As the National Assembly begins the review of Civil Aviation Act 2006, aviation stakeholders have urged lawmakers to prioritise the autonomy of the Nigerian Civil Aviation Authority (NCAA), to revive the sector.
The apex regulatory body, according to the professionals, is in a better position to pilot the affairs of the sector; enforce safety and economic regulations of airlines and organisations, but without political interference.
The stakeholders also enjoined the National Assembly to ensure the Civil Aviation Act retains the five per cent Ticket Sales Charge/Cargo Sales Charge (TSC/CSC), which was the main source of NCAA’s revenue.
The House of Representatives Committee on Aviation has commenced the amendment of the Civil Aviation Acts 2006, with a pending three-day public hearing on the six Executive Bills brought to the National Assembly.
The Bills seek to amend certain aspects of the Acts establishing the six agencies being superintended by the Ministry of Aviation. The agencies include, The Nigerian Civil Aviation Authority (NCAA), Federal Airports Authority of Nigeria (FAAN), and the Nigerian Airspace Management Agency (NAMA). Others are the Nigerian College of Aviation Technology (NCAT) Zaria, Air Accident Investigation Bureau (AIB), and Nigerian Meteorological Agency (NIMET).
Aviation analyst, Ifeanyi Ogochukwu, said strengthening the NCAA economic regulation is important to the growth of the local sector.
Ogochukwu, a licensed Air Traffic Safety Electronics specialist, told journalists the regulatory agency should be empowered to effectively carry out oversight functions of the entire industry, most importantly the charter operators.
He warned that any attempt to weaken the power of the regulatory agency might spell doom for the industry, adding that aviation is internationally-regulated, with standards.
“NCAA should have more powers to regulate charter services in the Act. A lot of people in government are using charter services to do some shady businesses in the industry. The NCAA should have the regulatory authority to effectively regulate the charter services.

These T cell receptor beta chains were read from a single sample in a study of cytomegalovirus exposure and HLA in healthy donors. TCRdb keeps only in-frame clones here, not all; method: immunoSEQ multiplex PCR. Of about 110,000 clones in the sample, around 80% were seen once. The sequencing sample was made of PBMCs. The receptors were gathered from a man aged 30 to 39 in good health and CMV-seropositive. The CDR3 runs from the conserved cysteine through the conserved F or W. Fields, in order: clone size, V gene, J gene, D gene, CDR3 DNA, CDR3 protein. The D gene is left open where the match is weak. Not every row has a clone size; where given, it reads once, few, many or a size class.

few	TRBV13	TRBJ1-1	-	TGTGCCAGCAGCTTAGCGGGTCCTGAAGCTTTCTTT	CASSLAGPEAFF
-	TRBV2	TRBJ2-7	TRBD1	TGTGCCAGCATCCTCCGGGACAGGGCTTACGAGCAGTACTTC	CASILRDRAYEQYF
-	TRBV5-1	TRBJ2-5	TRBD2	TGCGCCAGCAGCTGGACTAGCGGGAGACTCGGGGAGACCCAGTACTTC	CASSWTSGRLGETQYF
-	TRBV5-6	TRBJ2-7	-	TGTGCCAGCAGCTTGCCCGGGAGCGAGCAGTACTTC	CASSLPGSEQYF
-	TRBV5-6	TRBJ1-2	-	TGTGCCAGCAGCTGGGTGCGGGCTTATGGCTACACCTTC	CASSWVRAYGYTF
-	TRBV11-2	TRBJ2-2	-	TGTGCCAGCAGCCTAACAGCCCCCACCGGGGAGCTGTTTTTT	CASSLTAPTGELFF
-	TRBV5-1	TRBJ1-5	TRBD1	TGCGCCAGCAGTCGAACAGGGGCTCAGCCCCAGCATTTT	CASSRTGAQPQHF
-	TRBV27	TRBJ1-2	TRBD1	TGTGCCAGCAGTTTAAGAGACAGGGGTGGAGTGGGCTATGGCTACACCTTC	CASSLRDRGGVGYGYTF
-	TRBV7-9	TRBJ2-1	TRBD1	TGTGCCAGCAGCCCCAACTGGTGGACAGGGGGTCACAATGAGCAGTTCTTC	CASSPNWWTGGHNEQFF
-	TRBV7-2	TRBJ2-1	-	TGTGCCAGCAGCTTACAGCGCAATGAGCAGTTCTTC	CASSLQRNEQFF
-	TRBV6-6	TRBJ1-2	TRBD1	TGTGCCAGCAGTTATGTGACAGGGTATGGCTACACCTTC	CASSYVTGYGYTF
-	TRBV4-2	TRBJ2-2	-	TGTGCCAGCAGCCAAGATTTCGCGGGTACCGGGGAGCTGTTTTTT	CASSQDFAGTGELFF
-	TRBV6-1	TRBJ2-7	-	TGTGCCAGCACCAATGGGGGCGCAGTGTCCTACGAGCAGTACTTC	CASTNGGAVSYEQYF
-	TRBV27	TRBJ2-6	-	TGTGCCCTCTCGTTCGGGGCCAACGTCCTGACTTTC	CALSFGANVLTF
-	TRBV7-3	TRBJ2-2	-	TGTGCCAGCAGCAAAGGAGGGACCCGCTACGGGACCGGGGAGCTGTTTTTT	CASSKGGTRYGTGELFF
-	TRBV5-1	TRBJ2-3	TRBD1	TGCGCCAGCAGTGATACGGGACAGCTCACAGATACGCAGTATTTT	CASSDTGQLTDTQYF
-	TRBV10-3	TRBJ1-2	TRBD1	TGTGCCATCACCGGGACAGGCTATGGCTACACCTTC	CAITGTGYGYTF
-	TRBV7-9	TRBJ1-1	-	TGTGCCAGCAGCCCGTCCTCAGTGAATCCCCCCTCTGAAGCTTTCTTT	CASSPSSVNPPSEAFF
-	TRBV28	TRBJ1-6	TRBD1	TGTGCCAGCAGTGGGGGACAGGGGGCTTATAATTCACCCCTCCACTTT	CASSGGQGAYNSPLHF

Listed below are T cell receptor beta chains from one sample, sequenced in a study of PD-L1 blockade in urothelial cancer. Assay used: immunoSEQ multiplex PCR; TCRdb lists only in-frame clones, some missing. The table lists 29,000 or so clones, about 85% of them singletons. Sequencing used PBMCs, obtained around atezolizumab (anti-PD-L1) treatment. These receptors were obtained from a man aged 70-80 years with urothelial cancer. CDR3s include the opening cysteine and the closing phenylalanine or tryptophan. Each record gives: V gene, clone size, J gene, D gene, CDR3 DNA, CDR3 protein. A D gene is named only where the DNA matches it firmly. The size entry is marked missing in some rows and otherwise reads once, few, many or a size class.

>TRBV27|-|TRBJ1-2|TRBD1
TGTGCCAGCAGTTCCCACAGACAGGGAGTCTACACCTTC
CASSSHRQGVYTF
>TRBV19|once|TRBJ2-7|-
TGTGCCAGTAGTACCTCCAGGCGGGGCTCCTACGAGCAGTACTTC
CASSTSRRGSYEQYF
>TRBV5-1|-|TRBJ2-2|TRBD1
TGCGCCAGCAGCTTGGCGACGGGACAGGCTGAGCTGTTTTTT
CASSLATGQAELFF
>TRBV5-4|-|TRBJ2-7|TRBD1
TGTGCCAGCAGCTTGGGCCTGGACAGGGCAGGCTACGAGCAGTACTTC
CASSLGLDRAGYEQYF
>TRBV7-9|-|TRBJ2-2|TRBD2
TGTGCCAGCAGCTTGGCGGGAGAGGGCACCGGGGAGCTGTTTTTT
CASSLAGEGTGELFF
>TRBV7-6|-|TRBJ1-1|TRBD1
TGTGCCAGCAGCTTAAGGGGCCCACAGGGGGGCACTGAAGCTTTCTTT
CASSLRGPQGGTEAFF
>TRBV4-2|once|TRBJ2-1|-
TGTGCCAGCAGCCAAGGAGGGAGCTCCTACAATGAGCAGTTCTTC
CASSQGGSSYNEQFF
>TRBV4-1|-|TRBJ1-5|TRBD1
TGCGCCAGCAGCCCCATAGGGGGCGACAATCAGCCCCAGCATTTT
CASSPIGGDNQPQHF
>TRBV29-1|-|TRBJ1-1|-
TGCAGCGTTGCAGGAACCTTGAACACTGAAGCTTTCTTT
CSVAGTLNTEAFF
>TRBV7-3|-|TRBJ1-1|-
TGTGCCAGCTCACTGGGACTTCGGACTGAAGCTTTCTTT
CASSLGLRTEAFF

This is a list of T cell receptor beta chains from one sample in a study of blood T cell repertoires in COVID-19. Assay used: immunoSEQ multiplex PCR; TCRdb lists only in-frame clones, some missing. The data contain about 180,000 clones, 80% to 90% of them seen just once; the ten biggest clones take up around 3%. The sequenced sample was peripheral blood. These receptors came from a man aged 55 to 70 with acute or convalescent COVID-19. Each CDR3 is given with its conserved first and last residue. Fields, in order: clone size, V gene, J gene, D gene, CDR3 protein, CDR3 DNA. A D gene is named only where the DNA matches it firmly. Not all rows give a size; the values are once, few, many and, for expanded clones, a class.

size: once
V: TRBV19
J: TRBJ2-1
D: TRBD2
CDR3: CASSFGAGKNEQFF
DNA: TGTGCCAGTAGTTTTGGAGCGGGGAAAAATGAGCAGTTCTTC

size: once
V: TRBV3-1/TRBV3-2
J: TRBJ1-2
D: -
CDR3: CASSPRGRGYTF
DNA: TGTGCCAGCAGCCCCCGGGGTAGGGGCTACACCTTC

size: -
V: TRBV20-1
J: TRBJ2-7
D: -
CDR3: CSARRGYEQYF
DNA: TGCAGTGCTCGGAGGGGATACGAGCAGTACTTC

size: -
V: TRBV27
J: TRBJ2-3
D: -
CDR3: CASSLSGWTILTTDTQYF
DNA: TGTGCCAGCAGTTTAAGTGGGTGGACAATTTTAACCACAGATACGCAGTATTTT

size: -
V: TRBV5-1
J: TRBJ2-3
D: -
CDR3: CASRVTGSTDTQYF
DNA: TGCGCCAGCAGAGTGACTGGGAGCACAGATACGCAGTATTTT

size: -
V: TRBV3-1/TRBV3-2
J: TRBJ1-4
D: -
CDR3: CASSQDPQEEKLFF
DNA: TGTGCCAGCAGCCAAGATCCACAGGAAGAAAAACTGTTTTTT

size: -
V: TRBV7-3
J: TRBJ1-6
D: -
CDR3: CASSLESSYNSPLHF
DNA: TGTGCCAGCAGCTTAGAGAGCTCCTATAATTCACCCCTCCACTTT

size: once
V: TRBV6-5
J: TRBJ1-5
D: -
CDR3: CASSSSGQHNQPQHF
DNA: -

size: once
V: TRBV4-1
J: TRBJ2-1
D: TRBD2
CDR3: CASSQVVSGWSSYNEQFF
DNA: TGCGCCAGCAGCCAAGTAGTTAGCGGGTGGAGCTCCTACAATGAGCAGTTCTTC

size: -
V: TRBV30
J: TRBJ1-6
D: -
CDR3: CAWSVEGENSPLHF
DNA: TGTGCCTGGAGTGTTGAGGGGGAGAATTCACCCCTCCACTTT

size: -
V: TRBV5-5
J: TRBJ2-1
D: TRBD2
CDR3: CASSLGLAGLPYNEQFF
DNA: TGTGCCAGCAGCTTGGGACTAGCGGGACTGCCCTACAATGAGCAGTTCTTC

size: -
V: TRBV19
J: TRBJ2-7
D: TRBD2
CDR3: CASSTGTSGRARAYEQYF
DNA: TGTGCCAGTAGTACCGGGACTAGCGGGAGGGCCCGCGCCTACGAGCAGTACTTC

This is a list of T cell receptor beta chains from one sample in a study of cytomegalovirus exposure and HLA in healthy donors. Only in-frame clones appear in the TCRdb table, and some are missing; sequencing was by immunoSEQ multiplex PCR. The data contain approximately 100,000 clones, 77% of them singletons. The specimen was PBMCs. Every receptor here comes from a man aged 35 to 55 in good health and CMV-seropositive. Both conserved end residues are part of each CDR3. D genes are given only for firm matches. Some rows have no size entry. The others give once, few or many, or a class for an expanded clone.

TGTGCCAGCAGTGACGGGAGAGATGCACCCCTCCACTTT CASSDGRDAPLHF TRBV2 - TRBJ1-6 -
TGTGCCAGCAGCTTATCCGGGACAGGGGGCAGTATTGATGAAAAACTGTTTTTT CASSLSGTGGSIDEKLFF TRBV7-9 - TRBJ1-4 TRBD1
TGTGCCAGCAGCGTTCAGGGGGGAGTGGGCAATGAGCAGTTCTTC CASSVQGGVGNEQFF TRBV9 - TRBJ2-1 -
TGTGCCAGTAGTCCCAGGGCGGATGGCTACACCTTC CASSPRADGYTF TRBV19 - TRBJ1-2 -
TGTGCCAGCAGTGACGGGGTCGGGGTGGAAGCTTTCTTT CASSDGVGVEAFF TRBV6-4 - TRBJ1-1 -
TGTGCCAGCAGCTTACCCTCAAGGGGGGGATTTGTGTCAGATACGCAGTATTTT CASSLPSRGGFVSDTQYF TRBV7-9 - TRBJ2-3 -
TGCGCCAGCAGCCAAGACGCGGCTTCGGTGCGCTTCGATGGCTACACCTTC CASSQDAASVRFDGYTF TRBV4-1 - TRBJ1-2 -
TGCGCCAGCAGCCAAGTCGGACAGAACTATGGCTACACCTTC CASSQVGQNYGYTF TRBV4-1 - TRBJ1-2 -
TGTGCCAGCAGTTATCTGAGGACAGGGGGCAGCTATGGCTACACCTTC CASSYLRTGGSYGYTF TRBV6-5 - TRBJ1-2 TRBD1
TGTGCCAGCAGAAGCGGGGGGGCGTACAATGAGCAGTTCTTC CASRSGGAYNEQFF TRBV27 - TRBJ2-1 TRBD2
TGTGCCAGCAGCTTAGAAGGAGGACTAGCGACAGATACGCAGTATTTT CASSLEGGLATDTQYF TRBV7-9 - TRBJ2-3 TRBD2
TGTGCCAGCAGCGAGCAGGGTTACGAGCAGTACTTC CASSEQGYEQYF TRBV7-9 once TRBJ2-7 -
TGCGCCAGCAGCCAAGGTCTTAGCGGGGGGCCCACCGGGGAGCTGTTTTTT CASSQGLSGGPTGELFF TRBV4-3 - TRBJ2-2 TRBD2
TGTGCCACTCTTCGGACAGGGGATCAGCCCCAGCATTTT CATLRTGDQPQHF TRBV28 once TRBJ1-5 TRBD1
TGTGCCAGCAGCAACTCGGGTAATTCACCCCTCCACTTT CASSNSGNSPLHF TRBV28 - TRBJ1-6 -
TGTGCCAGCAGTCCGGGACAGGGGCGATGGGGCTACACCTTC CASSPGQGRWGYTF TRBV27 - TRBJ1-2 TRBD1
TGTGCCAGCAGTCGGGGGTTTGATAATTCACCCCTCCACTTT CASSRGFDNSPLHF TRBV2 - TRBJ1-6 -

“NCAA should be empowered to carry our economic regulation of the agencies apart from the airlines, ground handlers and other organisations in the sector. The NCAA is not really enforcing compliance in these agencies, but the new bill before the National Assembly should address this.
“An aspect of the Act should say that ‘In case of political interference and anything happens, the minister will be held liable.’ It should be there by law. Once this is done, it will be absolutely impossible for the minister to interfere because he knows once he does that, it is a criminal offence and can be held liable,” Ogochukwu said.
Director, Centre for International Advanced and Professional Studies (CIAPS), Prof. Anthony Kila, said the NCAA is a critical agency in the sector and should be empowered to discharge its duties without interference.
Kila sought a new NCAA that is customer-centric, flexible and one that works in harmony with airlines and other organisations in the sector.
He said: “For the economic regulation, the essence of this is to make sure that customers are not stranded, no matter who runs the airlines. The reason they should be sound economically and safe technically is to make sure our sky is safe. Therefore, a good economic regulation should not be the one that will make life unnecessarily difficult, but work with them to ensure that it is sustained. That means you have to look at the cost of insurance for airlines, regime of paying for landing and parking for airlines.
“Overall, the new NCAA should be passenger-centric. If anyone can understand that the reason they are on that table is to discuss, deliberate and consult to make life easier, safer and more reliable for the passengers. That is the way we can get there.”
Like Ogochukwu, he canvassed for the retention of the five per cent TSC/CSC for the agency and others in the sector, stressing that they required revenues to sustain safety in the system.
He explained that most of the NCAA charges are recognised internationally, noting that rather than reducing the powers of the regulatory body, its powers should be strengthened to boost safety.
“Government needs revenues to sustain itself. We should understand that nobody pays happily, but it is a necessity to pay those charges. Don’t forget that our industry is an international sector that the fees are not just made locally, but they have to reflect globally. When you look at what happens around the world, you should also look at the cost of operations for the airlines so that we don’t end up comparing Nigeria with Saudi Arabia.”